ALBUM REVIEW

Together We're Heavy Album reviews.

Home » Together We're Heavy

Together We're Heavy

The Polyphonic Spree

Release Date: 07.13.04
Record label: Hollywood Records
Genre(s): Rock

60 Music-Critic Score
How the Music Critic Score works

He's My Brother
by: peter naldrett - uk correspondent


Subtle changes have tweaked The Polyphonic Spree during a year that has seen them rise from being a curiosity, through obscurity to cult status. When The Beginning Stages Of The Polyphonic Spree was unleashed on the public last year, it was welcomed with open arms by a musical audience who were ripe for something so off the wall. But the flowing white robes and sun-worshiping songs could not hold our attention for ever.


And so, on their return the seemingly endless number of band members have donned colourful attire, honed their guitar skills and started to sing songs about love and other deep mysteries. A recipe for success, you would think. But something still niggles me about Together We’re Heavy because I can’t help thinking that it should be a lot better than it is. This was an opportunity for the Spree to take a leap of faith forward and produce an album based less on novelty and more on musical genius. Yet the ten tracks on the new album are littered with random, drawn-out instrumental sections which don’t sound too good and, with flutes and strings and trumpets, play far too heavily on the reputation they gained as peace-loving musicians of the new age.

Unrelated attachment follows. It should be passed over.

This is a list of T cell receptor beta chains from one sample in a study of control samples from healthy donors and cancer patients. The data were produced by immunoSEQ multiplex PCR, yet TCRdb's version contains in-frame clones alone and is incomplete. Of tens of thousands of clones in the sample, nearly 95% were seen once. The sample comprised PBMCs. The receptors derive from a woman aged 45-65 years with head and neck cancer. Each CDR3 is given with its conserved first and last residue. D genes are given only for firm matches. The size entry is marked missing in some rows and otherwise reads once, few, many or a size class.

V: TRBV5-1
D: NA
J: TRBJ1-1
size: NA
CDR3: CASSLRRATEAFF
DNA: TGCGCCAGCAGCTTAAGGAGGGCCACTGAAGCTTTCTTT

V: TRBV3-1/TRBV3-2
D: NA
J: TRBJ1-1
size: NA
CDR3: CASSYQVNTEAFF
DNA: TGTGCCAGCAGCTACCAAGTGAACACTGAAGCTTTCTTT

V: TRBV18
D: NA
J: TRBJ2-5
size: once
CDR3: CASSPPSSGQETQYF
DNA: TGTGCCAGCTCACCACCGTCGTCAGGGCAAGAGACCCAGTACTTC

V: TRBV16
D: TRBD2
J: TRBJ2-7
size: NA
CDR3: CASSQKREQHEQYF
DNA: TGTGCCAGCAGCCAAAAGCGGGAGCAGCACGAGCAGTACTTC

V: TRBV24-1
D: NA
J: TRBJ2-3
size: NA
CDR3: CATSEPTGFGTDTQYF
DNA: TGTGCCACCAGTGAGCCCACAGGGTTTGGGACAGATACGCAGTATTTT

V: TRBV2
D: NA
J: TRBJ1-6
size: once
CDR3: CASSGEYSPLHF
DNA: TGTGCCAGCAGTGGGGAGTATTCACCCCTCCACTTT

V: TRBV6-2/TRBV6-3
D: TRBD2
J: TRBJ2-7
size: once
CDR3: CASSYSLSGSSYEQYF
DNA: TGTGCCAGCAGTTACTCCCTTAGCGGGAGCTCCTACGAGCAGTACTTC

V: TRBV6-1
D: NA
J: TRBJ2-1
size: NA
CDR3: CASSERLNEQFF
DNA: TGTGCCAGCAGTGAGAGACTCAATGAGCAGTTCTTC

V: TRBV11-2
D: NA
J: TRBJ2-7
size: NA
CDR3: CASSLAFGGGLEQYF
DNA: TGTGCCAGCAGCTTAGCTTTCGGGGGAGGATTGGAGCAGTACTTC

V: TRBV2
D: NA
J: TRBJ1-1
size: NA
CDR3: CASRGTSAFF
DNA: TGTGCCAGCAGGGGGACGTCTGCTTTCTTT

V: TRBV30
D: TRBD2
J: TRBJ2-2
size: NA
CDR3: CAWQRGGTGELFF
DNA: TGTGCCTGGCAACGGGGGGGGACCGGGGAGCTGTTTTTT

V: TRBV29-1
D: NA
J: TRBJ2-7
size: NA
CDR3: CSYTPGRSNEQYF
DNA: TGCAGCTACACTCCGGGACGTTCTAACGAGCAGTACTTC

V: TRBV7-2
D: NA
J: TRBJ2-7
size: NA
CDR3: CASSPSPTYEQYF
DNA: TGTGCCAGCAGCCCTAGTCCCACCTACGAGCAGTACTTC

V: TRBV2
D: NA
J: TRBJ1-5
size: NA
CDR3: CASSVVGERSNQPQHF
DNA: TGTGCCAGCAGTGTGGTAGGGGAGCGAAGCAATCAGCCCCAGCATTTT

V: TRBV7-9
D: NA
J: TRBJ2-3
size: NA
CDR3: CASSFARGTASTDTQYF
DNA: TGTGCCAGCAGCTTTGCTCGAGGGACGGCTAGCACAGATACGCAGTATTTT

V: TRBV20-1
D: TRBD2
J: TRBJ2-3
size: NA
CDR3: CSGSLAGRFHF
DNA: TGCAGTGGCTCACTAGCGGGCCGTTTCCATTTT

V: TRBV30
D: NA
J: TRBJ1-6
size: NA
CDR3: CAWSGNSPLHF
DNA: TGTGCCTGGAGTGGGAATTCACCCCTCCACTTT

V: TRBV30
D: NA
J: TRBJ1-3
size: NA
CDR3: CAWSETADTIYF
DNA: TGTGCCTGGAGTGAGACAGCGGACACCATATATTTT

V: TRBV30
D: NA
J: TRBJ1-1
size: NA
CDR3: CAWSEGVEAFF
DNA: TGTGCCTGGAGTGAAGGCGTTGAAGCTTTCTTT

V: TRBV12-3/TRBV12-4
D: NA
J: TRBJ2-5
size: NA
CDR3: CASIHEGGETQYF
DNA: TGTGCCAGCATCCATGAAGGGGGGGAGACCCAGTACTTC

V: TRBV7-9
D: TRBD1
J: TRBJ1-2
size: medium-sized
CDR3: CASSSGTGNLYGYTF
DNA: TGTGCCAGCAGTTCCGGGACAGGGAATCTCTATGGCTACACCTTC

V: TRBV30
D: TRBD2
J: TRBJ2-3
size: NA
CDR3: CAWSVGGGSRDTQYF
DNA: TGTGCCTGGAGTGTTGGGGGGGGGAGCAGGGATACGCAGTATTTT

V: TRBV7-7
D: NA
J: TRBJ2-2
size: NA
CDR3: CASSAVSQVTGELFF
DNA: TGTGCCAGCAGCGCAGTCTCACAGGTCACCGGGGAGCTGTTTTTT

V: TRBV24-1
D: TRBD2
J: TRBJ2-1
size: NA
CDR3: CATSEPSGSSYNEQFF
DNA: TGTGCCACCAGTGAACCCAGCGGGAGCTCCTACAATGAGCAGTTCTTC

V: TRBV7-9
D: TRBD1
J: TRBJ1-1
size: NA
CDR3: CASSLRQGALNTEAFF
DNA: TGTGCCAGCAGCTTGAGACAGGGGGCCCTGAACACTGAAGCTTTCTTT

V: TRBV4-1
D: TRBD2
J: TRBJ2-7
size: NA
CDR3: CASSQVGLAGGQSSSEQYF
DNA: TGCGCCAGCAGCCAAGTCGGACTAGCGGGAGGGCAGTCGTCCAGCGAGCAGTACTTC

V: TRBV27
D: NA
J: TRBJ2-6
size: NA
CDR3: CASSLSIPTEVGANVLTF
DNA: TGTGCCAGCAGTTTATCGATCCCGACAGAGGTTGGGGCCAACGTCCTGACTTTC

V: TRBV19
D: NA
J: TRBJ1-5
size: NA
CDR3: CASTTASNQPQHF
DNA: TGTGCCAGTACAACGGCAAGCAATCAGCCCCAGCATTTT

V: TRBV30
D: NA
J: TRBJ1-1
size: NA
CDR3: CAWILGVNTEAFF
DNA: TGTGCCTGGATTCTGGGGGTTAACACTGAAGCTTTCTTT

Looking back, that was the main drawback with the debut album which had around four stand-out tracks on it but saw them sandwiched between slow retro sounds that diluted the quality. There are songs on the new album that are as good as "It’s The Sun" and "Soldier Girl." "Two Thousand Places" and "Hold Me Now" are impeccably played and sound great. But "A Long Day Continues," "When A Fool Becomes A King" and "Suitcase Calling" are over eight minutes long each and much of that is whimpering and droning rubbish.


Also annoying is how a few refrains regurgitate lines from the first album. “Hey, it’s the sun and it makes me shine” is a great line, but leave it where it was and don’t bring it into other songs!


The Polyphonic Spree’s steam train gained pace after the debut CD, but may be slowing down with this album at a time when the band were due to support David Bowie’s mammoth tour of the United States before the singer had to have emergency heart surgery.


The CD is fun. But The Polyphonic Spree are right: sometimes they are heavy together. Heavy enough to sink without a trace. 12-Jul-2004 9:18 AM